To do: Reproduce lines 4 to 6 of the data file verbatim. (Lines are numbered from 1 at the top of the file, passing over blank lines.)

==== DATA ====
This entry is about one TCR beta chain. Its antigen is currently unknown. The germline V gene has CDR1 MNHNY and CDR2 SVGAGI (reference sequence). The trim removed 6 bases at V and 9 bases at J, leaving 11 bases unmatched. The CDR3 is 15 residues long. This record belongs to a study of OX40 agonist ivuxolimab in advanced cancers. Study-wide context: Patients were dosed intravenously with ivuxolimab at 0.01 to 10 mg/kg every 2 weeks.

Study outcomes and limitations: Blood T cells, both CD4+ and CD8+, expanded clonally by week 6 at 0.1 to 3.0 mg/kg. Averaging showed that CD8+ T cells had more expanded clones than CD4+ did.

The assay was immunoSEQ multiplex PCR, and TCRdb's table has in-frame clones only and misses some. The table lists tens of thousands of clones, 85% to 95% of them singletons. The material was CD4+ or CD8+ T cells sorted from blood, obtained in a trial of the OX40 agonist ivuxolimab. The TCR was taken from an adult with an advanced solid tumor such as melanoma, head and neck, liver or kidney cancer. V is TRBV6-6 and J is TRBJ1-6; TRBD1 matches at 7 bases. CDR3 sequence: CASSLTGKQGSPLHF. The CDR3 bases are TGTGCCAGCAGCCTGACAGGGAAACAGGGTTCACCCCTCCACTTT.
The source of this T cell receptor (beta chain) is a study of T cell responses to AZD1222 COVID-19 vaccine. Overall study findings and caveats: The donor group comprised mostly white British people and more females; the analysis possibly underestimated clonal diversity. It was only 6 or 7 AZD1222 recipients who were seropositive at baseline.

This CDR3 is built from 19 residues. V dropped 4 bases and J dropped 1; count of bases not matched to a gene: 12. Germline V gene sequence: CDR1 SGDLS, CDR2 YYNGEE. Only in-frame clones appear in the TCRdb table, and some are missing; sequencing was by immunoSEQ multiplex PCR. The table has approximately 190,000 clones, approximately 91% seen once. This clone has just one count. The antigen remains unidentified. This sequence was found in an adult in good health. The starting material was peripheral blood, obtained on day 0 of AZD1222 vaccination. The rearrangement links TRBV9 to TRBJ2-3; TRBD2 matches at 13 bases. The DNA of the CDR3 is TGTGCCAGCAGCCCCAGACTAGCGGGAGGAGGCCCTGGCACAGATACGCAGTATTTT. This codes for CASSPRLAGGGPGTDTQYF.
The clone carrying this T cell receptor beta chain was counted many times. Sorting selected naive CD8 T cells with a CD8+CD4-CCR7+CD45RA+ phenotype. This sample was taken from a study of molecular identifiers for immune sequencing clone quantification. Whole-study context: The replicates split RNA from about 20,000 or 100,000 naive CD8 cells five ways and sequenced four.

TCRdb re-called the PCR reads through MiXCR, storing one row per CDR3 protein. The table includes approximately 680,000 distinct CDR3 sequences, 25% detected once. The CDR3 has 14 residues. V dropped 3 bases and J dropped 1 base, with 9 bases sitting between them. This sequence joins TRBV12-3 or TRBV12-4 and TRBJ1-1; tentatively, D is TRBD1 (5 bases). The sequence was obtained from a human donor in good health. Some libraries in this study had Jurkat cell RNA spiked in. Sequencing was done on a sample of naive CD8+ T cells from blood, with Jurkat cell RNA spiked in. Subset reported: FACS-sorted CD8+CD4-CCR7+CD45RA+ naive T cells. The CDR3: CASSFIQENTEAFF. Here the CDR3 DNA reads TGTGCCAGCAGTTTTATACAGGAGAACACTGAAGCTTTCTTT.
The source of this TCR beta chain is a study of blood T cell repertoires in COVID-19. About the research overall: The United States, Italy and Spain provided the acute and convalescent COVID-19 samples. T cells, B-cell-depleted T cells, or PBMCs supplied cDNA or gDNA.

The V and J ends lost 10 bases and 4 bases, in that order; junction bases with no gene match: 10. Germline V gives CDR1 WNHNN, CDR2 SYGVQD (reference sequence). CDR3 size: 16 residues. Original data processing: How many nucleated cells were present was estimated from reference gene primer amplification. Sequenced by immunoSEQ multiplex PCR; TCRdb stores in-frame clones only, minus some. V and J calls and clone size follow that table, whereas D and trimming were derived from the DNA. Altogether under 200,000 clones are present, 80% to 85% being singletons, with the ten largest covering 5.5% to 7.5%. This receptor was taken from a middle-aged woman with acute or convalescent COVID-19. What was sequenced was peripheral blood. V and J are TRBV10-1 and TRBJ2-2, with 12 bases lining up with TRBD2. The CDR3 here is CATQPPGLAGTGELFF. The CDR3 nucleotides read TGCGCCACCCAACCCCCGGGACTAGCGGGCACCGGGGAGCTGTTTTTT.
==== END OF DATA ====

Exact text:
The source of this T cell receptor (beta chain) is a study of T cell responses to AZD1222 COVID-19 vaccine. Overall study findings and caveats: The donor group comprised mostly white British people and more females; the analysis possibly underestimated clonal diversity. It was only 6 or 7 AZD1222 recipients who were seropositive at baseline.

This CDR3 is built from 19 residues. V dropped 4 bases and J dropped 1; count of bases not matched to a gene: 12. Germline V gene sequence: CDR1 SGDLS, CDR2 YYNGEE. Only in-frame clones appear in the TCRdb table, and some are missing; sequencing was by immunoSEQ multiplex PCR. The table has approximately 190,000 clones, approximately 91% seen once. This clone has just one count. The antigen remains unidentified. This sequence was found in an adult in good health. The starting material was peripheral blood, obtained on day 0 of AZD1222 vaccination. The rearrangement links TRBV9 to TRBJ2-3; TRBD2 matches at 13 bases. The DNA of the CDR3 is TGTGCCAGCAGCCCCAGACTAGCGGGAGGAGGCCCTGGCACAGATACGCAGTATTTT. This codes for CASSPRLAGGGPGTDTQYF.
The clone carrying this T cell receptor beta chain was counted many times. Sorting selected naive CD8 T cells with a CD8+CD4-CCR7+CD45RA+ phenotype. This sample was taken from a study of molecular identifiers for immune sequencing clone quantification. Whole-study context: The replicates split RNA from about 20,000 or 100,000 naive CD8 cells five ways and sequenced four.